JohnW says "However, this does not seem to be a problem with most of the major databases. In fact, some, eg Medline, give you the option of accessing a 'citation format' which is intended to be stable"

JohnW says "Am I making sense?!"

Gustavo nods.

ClareS nods

Kamal [guest] finds its way in.

Skirgis says "I follow you mind"

JohnW says "OK, maybe we'd better move on, unless anyone has any questions"

JohnW says "The next page is aout images."

JohnW says "Its straightforward to produce your own images of structures from molecular graphics packages, including RasMol"

Skirgis says "question"

ClareS says "go ahead"

Skirgis says "Are you working with PC"

Kamal [guest] says "hello all"

JohnW says "But, there is already a wealth of protein images out there on the internet, which you can point to. There are several major libraries and their mirrors"

JohnW . o O ( oops )

ClareS says "Hi, glad you could make it"

JohnW [to skirgal] sorry for ignoring your question there

Skirgis says "Thats connection..."

JohnW says "You mean at the moment, or in general?"

ClareS says "on the subject of databases, http://www.embl-heidelberg.de/srs/wgetz?-np gives a good graphical summary of the major mol. biol. databases & links between them"

Skirgis says "in general"

JohnW says "Yes, I'm working with a PC. At the moment though, I'm using it as a terminal to Unix, from which I'm connecting to the BioMOO"

Skirgis says "Rasmol is very complicated program"

ClareS [to JohnW] could you advise me of some good (preferably free) tools for constructing image maps?

JohnW [to ClareS] yes, thats a very informative link

ClareS says "I am hoping to run a BioMOO on Rasmol soon, and (hopefully) to ask Roger Sayle, its author, along"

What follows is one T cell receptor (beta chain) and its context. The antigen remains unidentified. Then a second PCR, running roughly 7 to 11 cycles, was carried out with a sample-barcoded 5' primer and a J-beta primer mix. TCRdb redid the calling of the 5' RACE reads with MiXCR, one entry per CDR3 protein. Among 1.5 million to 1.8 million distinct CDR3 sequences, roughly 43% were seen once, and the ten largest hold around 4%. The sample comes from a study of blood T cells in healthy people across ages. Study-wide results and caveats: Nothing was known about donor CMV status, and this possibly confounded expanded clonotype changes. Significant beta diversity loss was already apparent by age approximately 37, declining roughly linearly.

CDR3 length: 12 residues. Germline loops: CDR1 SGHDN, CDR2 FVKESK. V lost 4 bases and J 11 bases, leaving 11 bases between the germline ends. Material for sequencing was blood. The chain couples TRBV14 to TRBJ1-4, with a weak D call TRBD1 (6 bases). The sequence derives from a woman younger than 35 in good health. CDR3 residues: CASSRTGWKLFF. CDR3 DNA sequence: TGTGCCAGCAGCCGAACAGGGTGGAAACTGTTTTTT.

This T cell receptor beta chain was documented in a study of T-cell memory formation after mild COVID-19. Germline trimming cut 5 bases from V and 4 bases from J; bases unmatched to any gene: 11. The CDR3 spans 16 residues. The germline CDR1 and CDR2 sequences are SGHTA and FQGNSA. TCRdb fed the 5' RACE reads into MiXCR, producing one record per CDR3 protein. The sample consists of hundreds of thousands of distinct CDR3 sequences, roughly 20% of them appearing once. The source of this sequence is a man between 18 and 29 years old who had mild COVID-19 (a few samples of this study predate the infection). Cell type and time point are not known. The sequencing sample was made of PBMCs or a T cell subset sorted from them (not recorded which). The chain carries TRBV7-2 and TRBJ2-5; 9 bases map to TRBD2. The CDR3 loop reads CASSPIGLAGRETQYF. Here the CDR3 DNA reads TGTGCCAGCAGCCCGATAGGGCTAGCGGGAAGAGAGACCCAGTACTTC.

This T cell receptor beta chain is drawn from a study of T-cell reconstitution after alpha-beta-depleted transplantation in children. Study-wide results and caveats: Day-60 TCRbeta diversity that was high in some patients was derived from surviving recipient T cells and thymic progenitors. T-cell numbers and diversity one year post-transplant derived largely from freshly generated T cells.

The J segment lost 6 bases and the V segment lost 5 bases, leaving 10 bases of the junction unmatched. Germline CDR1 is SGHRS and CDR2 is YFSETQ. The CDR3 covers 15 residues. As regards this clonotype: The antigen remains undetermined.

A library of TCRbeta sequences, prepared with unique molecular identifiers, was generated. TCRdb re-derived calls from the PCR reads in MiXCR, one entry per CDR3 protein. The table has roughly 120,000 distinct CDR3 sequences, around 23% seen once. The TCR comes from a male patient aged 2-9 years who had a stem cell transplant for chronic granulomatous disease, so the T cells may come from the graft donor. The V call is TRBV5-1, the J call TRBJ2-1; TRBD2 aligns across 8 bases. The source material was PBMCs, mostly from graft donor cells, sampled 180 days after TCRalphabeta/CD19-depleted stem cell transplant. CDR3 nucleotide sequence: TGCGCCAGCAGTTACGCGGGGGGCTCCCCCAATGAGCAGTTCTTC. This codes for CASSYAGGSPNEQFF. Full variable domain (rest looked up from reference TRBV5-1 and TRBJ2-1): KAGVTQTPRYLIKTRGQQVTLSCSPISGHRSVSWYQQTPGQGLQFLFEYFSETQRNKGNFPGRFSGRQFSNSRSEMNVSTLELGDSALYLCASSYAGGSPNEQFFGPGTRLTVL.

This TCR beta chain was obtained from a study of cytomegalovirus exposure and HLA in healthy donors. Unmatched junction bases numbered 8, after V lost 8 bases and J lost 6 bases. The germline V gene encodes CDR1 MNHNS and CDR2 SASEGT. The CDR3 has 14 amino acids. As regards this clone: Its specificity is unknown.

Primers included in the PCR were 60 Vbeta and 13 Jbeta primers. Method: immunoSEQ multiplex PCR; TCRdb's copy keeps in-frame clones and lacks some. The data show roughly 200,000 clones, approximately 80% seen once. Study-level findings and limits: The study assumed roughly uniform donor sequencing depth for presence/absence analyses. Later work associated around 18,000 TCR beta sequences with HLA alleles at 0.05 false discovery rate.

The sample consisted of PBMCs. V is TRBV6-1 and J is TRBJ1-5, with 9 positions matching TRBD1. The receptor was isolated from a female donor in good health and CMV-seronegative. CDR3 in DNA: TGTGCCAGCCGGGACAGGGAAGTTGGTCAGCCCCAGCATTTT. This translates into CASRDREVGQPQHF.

JohnW [to Skirgis] do you know how to make an image of the view in your RasMol display window?

Skirgis says "It's same viewers for unix machins "

Skirgis smiles broadly

Skirgis says "je I know"

Skirgis says "but with Setor(for example) its easier"

Baskin says "WebLab produces much better images of proteins than RasMol"

ClareS says "I have used Setor, and I agree it produces some great images"

ClareS says "does anyone know whether it is available for PCs or Macs?"

Skirgis says "and without any efforts"

Kamal [guest] says "Say would you happen to have some pointers to teir locations"

Skirgis says "but I have not seen Setor for PC"

JohnW says "Thats the point, RasMol is a free program which works on all the major platforms. There are of course larger graphics packages, some of which are also free, which do a better job"

Skirgis says "OK let's go further"

JohnW says "But RasMol is nice for using in conjunction with WWW pages, because it fires up quickly and allows fast manipulation of large structures (at the expense of some graphics quality)"

Skirgis says "I agree, but its complicat to see the part of molecule"

ClareS says "That's the point about Rasmol - it's quick, (relatively) simple, very portable between platforms... but there will probably be a better solution for specialist tasks"

Skirgis says "the zoom option is not good enough"